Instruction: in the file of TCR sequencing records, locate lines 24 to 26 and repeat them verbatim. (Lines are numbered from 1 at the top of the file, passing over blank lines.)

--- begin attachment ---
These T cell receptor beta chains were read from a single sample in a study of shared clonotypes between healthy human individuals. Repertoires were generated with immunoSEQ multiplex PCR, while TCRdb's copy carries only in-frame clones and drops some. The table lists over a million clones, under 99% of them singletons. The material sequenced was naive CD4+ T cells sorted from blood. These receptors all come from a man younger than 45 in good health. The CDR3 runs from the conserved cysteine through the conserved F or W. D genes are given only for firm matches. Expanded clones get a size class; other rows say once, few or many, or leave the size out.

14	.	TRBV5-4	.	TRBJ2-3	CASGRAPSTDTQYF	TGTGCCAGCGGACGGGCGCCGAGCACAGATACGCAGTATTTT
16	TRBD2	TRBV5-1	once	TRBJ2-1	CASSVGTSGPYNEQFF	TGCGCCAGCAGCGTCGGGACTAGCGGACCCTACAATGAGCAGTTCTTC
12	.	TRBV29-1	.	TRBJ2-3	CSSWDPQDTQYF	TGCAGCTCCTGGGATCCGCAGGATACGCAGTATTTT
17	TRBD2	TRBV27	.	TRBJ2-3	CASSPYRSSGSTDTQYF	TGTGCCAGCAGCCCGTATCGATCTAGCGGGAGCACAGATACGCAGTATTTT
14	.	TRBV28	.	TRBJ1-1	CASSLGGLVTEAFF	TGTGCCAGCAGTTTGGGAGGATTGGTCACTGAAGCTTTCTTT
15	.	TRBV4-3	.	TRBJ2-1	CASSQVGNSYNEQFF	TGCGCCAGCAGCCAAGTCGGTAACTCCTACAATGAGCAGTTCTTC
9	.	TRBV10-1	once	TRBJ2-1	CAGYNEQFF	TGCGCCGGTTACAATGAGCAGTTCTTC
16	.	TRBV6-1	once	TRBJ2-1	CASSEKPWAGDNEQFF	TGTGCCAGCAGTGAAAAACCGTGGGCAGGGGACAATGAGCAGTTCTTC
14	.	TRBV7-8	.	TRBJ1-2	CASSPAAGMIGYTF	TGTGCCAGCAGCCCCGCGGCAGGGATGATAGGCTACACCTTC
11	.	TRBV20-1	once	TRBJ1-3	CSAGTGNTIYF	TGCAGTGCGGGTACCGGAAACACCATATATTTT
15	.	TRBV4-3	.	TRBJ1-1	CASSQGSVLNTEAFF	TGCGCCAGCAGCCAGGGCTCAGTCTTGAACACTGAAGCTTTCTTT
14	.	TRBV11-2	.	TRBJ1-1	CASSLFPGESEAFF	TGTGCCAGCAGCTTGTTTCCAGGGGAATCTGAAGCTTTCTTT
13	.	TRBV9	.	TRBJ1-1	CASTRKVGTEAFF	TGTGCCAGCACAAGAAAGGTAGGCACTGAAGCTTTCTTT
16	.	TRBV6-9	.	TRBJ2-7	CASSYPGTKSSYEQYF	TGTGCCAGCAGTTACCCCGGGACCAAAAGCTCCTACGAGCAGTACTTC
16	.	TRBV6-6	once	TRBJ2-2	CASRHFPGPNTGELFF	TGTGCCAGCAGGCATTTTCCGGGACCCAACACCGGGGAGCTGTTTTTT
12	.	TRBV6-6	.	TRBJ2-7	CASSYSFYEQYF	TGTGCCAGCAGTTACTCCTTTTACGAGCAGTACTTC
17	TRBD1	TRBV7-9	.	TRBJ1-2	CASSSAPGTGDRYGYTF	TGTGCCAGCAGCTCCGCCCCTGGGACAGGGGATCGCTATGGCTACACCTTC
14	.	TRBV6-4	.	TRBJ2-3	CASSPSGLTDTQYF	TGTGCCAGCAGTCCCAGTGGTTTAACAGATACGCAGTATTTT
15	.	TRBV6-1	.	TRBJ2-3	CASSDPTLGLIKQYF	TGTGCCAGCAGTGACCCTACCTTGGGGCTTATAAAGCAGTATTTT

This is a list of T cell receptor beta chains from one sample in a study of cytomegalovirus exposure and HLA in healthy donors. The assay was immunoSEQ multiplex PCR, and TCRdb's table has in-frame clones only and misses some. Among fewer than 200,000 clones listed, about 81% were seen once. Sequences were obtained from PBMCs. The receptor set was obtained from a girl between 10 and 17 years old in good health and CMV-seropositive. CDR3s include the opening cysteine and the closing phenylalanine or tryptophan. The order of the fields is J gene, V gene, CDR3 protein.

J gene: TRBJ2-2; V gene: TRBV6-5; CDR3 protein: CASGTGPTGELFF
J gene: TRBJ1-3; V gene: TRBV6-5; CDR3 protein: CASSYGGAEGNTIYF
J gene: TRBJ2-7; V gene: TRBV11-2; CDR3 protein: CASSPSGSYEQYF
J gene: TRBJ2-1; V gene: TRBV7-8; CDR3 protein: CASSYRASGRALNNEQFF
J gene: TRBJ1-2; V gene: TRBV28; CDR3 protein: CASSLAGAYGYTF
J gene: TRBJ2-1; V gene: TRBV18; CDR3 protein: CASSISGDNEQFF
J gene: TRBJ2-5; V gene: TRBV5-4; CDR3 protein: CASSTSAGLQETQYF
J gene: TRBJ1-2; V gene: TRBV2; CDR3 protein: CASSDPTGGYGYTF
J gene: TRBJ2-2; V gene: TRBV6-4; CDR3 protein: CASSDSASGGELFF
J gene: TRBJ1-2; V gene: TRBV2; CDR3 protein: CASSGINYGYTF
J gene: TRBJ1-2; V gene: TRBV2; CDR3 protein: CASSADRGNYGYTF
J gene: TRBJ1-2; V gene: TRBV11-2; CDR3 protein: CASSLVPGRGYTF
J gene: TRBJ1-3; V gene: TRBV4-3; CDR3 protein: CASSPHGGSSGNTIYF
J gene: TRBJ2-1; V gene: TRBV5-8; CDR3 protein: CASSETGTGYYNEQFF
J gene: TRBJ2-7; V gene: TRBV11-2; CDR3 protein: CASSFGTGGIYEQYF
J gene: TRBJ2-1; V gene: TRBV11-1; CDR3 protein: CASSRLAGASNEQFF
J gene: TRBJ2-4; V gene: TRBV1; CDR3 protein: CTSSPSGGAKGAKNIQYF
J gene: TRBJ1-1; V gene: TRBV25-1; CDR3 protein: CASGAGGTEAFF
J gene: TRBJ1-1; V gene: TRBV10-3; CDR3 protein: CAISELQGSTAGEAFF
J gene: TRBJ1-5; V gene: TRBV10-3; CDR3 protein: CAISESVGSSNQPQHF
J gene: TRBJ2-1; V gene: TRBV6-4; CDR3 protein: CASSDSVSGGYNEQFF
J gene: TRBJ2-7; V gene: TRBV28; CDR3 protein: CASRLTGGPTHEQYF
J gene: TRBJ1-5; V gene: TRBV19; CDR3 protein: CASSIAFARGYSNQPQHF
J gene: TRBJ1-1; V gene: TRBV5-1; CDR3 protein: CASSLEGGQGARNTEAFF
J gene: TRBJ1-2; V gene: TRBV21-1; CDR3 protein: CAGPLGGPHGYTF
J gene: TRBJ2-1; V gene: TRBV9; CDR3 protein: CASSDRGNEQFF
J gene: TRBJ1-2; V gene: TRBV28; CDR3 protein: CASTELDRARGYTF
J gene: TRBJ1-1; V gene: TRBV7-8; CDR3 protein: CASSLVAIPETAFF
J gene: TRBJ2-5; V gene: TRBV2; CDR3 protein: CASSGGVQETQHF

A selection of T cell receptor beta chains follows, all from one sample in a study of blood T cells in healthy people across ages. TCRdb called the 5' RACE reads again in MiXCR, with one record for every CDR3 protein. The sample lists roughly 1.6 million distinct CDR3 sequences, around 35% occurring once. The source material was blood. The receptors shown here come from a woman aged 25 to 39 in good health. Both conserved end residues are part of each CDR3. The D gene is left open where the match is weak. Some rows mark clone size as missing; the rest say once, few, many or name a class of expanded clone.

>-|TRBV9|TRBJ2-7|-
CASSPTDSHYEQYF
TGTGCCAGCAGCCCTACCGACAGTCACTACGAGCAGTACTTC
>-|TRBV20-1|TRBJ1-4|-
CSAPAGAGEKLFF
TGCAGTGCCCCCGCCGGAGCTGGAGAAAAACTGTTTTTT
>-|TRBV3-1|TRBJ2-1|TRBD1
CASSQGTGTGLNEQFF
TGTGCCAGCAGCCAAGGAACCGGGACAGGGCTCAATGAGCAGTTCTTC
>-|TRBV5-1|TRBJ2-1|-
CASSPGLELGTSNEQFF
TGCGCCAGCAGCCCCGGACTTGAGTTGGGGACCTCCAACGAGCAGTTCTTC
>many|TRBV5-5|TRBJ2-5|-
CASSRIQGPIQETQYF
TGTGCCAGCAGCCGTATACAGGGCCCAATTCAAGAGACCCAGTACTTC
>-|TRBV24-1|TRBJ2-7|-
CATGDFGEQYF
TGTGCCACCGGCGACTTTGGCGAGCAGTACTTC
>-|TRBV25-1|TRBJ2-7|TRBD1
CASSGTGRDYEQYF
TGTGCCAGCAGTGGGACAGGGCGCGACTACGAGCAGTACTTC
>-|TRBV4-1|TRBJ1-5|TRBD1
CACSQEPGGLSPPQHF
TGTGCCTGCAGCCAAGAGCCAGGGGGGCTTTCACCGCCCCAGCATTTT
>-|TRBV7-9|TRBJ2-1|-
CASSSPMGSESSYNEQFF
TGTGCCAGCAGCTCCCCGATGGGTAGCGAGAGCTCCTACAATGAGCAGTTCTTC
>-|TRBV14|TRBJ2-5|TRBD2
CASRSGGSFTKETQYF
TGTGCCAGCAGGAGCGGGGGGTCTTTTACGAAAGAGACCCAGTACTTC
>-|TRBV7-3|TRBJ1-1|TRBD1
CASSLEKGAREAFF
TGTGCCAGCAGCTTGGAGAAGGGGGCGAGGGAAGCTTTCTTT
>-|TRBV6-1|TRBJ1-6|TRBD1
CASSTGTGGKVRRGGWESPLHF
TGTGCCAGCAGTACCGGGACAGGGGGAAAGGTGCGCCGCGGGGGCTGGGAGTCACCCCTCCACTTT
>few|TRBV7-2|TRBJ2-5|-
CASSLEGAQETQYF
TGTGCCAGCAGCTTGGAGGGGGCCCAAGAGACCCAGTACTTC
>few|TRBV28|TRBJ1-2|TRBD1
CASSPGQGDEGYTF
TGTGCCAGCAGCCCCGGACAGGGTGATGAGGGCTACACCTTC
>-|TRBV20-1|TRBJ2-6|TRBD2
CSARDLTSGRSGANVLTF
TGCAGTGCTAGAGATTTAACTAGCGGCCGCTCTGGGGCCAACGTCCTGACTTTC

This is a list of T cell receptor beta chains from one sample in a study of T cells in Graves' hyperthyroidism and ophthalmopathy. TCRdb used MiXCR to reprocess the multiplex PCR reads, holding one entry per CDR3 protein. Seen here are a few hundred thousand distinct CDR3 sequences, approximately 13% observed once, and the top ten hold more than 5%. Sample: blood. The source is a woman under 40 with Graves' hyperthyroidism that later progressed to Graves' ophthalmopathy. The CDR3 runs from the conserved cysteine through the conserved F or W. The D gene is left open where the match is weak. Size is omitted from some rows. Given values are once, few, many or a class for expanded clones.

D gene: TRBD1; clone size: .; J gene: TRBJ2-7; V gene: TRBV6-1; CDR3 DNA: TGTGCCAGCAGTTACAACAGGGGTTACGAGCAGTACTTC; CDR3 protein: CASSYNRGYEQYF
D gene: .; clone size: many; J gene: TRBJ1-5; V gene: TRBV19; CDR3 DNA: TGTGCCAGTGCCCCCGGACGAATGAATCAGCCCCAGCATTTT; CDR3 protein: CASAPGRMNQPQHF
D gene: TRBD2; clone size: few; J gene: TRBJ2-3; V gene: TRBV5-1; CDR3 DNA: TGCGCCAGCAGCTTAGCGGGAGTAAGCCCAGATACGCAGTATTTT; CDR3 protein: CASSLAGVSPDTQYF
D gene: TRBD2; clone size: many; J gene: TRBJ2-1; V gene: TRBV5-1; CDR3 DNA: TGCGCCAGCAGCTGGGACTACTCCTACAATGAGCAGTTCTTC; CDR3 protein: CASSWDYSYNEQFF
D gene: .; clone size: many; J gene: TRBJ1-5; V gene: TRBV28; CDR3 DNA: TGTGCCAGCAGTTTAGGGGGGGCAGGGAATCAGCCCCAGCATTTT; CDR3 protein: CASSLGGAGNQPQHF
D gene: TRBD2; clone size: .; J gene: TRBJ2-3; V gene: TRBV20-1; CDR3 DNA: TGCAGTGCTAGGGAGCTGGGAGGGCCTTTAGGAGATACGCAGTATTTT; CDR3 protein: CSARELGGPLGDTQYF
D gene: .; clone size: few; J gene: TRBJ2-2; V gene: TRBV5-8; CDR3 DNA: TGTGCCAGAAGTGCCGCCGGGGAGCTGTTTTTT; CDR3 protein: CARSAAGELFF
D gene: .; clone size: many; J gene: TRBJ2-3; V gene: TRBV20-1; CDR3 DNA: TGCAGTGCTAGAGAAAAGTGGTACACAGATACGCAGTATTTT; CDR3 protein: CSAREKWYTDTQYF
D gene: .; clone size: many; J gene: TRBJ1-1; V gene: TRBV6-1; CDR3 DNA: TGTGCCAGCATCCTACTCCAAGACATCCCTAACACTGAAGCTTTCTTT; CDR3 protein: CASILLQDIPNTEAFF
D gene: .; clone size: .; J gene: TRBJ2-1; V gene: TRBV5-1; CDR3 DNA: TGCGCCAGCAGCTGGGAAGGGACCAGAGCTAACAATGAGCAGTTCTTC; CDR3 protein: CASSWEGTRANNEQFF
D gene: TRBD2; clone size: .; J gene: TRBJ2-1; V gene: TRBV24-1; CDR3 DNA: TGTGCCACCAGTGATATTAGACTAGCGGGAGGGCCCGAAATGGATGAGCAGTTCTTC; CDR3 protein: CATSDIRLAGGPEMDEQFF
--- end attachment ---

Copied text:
J gene: TRBJ2-7; V gene: TRBV11-2; CDR3 protein: CASSPSGSYEQYF
J gene: TRBJ2-1; V gene: TRBV7-8; CDR3 protein: CASSYRASGRALNNEQFF
J gene: TRBJ1-2; V gene: TRBV28; CDR3 protein: CASSLAGAYGYTF